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Supplement Feature - April 2017

A World of Play

Trends in Playground Planning & Design

By Joe Bush


Todd Newman has a problem in common with many parks and rec managers, and perhaps the nation's infrastructure supervisors, in general: equipment and structures badly in need of an update.

"They're starting to show their age in how they operate mechanically and how well they stay put together," said Newman, parks director for the town of Chanute, Kan. "We're doing a lot of maintenance on them yearly."

And if age weren't an issue, said Newman, lack of excitement sure is.

"I would drive through the parks, and only one out of the seven parks we have is really being used," said Newman. "They're bored with the equipment and design of the old ones. Now we have the same problem because all they want to use is the new one."

The "new one" is a sensory playground that replaces a rock-climbing-themed park that Newman said was "literally rocks painted colors" and was about 40 years old. When he took the job three years ago, Newman set out to provide a new playground, and once he saw inclusive playgrounds at an event held by the Kansas Recreation and Park Association, he knew what type to build.

Inclusive playgrounds are one of the latest trends in playground concepts for parks and recreation departments nationwide, and Newman had no trouble selling his idea to the parks board. He then got the support of an autism group.

"They helped out with fundraising and the design stages of equipment to help make sure all the equipment was right and would get used," Newman said. "I didn't want children standing around admiring the equipment if they couldn't use it. There's nothing worse than seeing a parent or guardian bring a kid to a playground, and they have to sit on a bench because a limitation keeps them from using it. We wanted to make sure that didn't happen. The community needed a playground they could be proud of."

The city chose a Chattanooga, Tenn.-based company that advances play through research, education and partnership, infusing this learning into a family of brands, including play equipment, motivated by the company's research around designing for inclusive play, as well as the chance to be a "National Demonstration Site." Newman said there was a budget of $350,000 from start to finish, including the playground, parking lots and a new restroom.

"I felt like that budget got us to where we needed to be to give the community the best playground possible," Newman said. "We made our budget around the playground rather than setting a budget first. I wanted to make sure we did this right since it had been so long since the community had a new playground."

Michele Chandler, director of marketing for the Chattanooga-based company, said the evolution of materials in playground equipment has boosted inclusive play areas. The introduction of a polyurethane foam material, coated with a durable, weather-resistant polyurea skin creates unique textures, she said.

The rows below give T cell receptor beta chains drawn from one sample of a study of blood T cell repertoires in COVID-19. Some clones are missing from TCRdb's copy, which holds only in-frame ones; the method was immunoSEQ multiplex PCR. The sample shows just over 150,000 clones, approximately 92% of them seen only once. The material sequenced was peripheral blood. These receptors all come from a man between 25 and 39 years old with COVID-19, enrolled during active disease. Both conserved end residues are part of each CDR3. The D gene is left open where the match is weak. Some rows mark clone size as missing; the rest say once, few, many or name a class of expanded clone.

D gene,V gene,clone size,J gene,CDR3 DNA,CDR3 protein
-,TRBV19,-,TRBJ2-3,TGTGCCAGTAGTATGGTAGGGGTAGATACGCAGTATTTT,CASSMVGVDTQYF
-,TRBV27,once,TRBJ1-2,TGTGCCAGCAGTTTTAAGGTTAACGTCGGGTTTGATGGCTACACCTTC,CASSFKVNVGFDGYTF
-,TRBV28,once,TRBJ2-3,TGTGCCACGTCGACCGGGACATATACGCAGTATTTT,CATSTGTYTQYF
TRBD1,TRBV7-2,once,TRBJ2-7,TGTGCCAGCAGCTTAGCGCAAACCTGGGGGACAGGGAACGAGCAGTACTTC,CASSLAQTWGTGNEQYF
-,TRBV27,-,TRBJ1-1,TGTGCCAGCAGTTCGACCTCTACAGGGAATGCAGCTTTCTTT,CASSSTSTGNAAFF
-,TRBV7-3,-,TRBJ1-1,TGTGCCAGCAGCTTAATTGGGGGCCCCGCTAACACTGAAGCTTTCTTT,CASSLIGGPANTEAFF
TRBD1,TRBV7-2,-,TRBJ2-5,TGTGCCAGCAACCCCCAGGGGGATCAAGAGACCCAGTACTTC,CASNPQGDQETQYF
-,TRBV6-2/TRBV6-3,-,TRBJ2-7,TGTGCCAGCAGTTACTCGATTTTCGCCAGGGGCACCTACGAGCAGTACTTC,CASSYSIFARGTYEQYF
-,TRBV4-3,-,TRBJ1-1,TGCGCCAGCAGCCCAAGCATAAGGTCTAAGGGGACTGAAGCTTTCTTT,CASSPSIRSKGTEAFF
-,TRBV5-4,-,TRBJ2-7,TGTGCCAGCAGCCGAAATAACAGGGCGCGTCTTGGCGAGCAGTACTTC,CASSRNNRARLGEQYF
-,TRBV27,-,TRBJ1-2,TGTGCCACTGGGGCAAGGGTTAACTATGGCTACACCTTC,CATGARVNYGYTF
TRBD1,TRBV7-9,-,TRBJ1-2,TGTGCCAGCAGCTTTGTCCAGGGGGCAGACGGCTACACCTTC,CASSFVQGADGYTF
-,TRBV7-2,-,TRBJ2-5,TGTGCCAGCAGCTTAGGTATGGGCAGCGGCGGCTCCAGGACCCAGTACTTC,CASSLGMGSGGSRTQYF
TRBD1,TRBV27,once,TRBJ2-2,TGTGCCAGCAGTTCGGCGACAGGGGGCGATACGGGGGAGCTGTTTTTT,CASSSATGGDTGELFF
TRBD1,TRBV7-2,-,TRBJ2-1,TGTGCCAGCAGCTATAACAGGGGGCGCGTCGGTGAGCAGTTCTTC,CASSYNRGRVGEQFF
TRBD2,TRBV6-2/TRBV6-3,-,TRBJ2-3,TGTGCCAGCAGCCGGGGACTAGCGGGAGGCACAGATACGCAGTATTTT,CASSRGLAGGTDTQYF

"These textures, interesting shapes and stimulating colors provide a variety of sensations to the user, especially important for children with sensory and social/emotional disabilities," Chandler said. One of the company's brands recently launched a new product line that brings "… innovative, inclusive playground designs to communities," she added. "These products introduce new types of materials to the play space, such as new shapes, sounds and textures that encourage a child to use all five of their senses as they engage in play."

Electronic innovation helps as well, Chandler said. For example, one of the new products features a ground-level platform that creates piano or drum sounds when pressure is applied. Another includes electronic sensors that are installed on the walls of an inclusive climber, allowing users to activate sounds by either touching the sensor or plugging in an adaptive switch to activate a response from the sensor.

"Adaptive switch technology allows users with limited fine motor skills the ability to independently activate our sensors," Chandler said. "This technology has never before been adapted for a playground environment."

There has been a rise in requests for inclusive playgrounds, Chandler said. Driving the increase is higher awareness of the needs of all users of public parks, schools and communities.

"Moving beyond just accessibility, or physical access, is especially important, but also focusing on user experience is more important than ever," Chandler said. "We have focused the design of our play environments to support the needs of the whole child. Creativity and innovation are paramount in ensuring that the play environment is universally designed and developmentally appropriate to the greatest extent possible. This requires the engagement of important stakeholders in the planning and execution of the play space."

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